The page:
Good art asks questions, bad art gives answers.

Questions asked by art can come along in a very direct manner, sometimes radical, as well as in a total subtle way; they can be colorful or plain, a play of shadows, light and dark; they can be of sound or rest in the sound of silence – yet they are universal! This is why art – in whatever form or shape and if we like it or not, understand it or not, connect to it or not – has a deeper meaning for us as individuals, as cultures and for the world as such. The only task we have is to listen to these questions, to open up to them, to let them come closer and be moved by them. At this point, the universal then turns into something personal – the personal which emerges from the artist and the personal which it meets in us, the viewer. It can be a total different feeling or viewpoint and exactly that’s the beauty and value of it as there is never one way of seeing but always one world.

Art, at its best, allows this kind of intermediate space as source of origin for the new, the unknown, the expansion – both inside and outside.

I’m writing about non-duality, high-sensitivity, the power of intuition and energy as matter, direction, life and… art!

My art writing is not involved in any unnecessary “discourse production”, classical “review” or the irrelevance of curatorial rhetoric, but rather a way of exploring big questions of life through art, immersion and dialogue.


The Art Blog

I am deeply moved by the words laying on this paper. In fact, not everyone can read and write about others works and sensibilities. But with you I have this feeling that you could see between the lines, behind the walls, through the fog... it’s a powerful, honest, and sensitive text, where I feel totally understood and connected. Let’s share again inspiration, love and care. I thank you for the generosity of your heart and your understanding of human being.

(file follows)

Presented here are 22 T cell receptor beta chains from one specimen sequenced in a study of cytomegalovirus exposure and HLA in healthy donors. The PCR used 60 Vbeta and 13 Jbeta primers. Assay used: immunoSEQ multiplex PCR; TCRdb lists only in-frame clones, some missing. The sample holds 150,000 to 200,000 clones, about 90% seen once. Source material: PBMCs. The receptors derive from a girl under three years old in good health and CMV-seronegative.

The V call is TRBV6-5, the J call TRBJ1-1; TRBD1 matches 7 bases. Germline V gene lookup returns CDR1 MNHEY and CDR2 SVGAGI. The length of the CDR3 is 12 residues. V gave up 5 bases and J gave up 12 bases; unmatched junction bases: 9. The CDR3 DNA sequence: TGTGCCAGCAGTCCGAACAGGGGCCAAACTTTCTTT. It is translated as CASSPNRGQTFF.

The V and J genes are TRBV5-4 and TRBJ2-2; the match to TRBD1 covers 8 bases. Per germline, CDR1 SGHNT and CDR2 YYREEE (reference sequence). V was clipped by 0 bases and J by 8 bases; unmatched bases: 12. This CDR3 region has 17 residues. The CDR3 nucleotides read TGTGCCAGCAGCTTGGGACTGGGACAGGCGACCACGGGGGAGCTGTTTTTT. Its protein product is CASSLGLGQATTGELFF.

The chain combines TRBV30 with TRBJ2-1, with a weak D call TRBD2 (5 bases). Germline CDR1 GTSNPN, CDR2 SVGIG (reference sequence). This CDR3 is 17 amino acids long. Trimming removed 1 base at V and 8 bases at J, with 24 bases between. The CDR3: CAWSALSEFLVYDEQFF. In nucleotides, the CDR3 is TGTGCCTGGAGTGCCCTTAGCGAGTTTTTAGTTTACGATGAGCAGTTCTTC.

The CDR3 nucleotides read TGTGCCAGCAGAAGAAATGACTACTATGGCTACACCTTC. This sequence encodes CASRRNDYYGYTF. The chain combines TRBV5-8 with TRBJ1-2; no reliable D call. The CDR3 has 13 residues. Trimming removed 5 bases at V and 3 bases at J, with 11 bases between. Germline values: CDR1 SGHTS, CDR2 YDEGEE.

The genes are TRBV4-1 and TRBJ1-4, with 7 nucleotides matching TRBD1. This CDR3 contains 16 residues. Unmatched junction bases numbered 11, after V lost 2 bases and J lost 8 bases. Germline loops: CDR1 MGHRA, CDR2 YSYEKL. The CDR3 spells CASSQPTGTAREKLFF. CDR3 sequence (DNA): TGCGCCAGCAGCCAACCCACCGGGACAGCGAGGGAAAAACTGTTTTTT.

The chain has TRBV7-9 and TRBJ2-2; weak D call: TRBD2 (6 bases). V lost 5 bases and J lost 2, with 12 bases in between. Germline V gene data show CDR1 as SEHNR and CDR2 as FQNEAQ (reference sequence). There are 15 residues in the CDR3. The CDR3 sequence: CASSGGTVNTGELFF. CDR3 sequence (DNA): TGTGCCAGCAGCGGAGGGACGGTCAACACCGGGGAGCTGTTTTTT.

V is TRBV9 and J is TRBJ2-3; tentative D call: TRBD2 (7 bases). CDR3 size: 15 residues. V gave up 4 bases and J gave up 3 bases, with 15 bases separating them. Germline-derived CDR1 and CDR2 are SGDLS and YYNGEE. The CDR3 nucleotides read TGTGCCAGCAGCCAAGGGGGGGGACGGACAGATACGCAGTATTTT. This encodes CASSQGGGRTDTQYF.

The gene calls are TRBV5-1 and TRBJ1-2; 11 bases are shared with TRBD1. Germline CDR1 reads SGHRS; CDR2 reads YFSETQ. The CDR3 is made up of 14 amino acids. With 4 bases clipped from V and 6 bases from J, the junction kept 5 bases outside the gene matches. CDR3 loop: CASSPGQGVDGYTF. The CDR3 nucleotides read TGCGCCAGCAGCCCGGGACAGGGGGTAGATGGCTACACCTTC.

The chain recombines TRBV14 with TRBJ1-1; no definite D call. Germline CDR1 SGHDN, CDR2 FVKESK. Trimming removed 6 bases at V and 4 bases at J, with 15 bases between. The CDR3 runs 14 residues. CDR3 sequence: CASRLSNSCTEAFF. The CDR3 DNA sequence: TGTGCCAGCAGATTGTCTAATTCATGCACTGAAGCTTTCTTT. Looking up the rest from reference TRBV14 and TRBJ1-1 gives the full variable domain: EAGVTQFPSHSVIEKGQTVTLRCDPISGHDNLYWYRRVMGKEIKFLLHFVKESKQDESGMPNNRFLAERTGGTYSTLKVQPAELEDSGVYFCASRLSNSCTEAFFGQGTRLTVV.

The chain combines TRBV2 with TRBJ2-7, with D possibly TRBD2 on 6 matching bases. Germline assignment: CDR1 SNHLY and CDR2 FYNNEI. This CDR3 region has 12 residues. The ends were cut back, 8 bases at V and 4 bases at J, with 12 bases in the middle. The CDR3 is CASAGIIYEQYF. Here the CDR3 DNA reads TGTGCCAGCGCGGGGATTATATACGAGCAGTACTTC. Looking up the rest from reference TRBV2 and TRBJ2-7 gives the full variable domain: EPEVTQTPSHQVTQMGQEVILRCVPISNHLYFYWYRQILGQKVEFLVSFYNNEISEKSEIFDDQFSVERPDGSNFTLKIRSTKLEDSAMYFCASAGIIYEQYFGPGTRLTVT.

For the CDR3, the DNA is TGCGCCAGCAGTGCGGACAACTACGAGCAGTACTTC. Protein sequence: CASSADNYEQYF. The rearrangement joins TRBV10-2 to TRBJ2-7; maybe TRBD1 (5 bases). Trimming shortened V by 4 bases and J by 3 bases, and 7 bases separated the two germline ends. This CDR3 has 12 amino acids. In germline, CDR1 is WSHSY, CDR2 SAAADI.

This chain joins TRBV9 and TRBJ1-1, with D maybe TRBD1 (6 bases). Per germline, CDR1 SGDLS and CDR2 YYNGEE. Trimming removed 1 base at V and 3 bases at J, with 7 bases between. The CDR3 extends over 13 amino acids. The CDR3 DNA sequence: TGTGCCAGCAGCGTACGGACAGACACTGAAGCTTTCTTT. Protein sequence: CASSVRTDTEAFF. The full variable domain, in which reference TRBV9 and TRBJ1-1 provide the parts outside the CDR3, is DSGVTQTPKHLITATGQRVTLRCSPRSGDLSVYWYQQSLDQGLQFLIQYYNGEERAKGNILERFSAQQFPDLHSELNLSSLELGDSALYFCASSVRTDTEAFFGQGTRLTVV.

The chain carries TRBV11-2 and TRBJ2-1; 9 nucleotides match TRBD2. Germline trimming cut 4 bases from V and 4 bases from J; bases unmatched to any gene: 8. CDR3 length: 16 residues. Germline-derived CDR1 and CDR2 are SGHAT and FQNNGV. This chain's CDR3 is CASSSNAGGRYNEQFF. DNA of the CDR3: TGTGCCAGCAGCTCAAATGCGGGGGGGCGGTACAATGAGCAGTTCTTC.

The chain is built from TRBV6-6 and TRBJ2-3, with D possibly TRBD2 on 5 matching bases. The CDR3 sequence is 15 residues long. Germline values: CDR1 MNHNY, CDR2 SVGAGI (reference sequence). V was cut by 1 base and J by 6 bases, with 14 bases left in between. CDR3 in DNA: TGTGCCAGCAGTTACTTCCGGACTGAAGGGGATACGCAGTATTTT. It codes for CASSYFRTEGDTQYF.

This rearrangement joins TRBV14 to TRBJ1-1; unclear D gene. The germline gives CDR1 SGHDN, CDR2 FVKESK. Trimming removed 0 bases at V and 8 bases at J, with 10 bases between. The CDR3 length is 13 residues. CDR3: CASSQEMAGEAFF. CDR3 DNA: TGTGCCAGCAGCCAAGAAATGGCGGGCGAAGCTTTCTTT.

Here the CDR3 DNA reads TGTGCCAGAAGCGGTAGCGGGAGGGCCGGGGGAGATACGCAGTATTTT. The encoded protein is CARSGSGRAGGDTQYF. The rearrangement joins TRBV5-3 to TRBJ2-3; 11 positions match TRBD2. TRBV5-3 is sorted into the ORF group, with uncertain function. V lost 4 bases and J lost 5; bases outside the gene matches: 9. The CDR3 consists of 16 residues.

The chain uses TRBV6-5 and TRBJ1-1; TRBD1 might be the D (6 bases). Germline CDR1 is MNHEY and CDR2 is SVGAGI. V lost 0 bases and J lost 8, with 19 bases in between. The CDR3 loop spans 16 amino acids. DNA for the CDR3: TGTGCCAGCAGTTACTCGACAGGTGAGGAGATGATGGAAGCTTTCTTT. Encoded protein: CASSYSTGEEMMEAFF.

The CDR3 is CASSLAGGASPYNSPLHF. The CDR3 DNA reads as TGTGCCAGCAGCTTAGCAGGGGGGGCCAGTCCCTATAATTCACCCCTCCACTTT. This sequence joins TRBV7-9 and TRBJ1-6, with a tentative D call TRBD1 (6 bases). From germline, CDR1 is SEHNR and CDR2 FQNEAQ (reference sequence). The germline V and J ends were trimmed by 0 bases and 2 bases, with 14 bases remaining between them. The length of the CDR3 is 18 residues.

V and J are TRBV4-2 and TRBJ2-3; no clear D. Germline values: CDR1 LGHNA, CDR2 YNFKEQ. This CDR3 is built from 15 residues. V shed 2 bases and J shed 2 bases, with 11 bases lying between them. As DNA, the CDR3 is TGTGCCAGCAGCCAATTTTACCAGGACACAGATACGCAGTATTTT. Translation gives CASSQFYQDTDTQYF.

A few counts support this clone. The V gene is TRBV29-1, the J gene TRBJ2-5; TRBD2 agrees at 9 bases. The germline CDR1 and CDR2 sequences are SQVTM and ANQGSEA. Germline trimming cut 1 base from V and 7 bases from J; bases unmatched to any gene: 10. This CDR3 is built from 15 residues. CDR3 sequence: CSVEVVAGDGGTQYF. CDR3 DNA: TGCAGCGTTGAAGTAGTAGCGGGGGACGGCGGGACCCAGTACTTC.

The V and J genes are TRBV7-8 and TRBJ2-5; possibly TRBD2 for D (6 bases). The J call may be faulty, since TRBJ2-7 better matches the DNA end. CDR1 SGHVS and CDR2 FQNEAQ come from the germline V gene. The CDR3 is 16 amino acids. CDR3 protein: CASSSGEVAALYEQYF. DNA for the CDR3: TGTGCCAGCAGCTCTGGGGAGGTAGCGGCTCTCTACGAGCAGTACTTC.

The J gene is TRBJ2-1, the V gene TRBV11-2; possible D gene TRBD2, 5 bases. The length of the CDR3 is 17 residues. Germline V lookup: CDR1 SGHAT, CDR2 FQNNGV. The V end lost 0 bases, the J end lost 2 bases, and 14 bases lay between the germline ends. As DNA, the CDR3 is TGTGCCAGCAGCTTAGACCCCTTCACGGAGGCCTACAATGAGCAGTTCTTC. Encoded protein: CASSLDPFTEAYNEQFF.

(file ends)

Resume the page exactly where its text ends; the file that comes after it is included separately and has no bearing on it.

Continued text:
— Laetitia Vançon, Artist

The Aesthetics of The Real

Anthony McCall,  Four Projected Movements,  1975, Installation view, Centre Georges Pompidou / La Maison Rouge, Paris, 2004. Photograph by Marc Domage

Anthony McCall, Four Projected Movements, 1975, Installation view, Centre Georges Pompidou / La Maison Rouge, Paris, 2004. Photograph by Marc Domage

What pattern connects the crab to the lobster and the orchid to the primrose and all the four of them to me? And me to you?
— Gregory Bateson

All his life, Gregory Bateson was on a quest to find the “pattern” that everything connects. I really cannot say at this point if he found a final answer to this question. In any event, it would have been his answer. The question leads me directly to that mysterious figure of thought that can only ever be its beginning: myself. In order to be able to enter into a sphere in which I can come up with a response, I must first of all have answered for myself: Who am I? Who has not asked himself this very question at some point in his life? And if there are answers to it, such as ‘I’m Tina’, ‘I’m an art scholar’ – who is it saying that? What would happen or remain if especially the last part of the sentence drops out? The great, indescribable, scary, unknown I AM.

And things turned out as they mostly do in life: Unforeseen. Read on…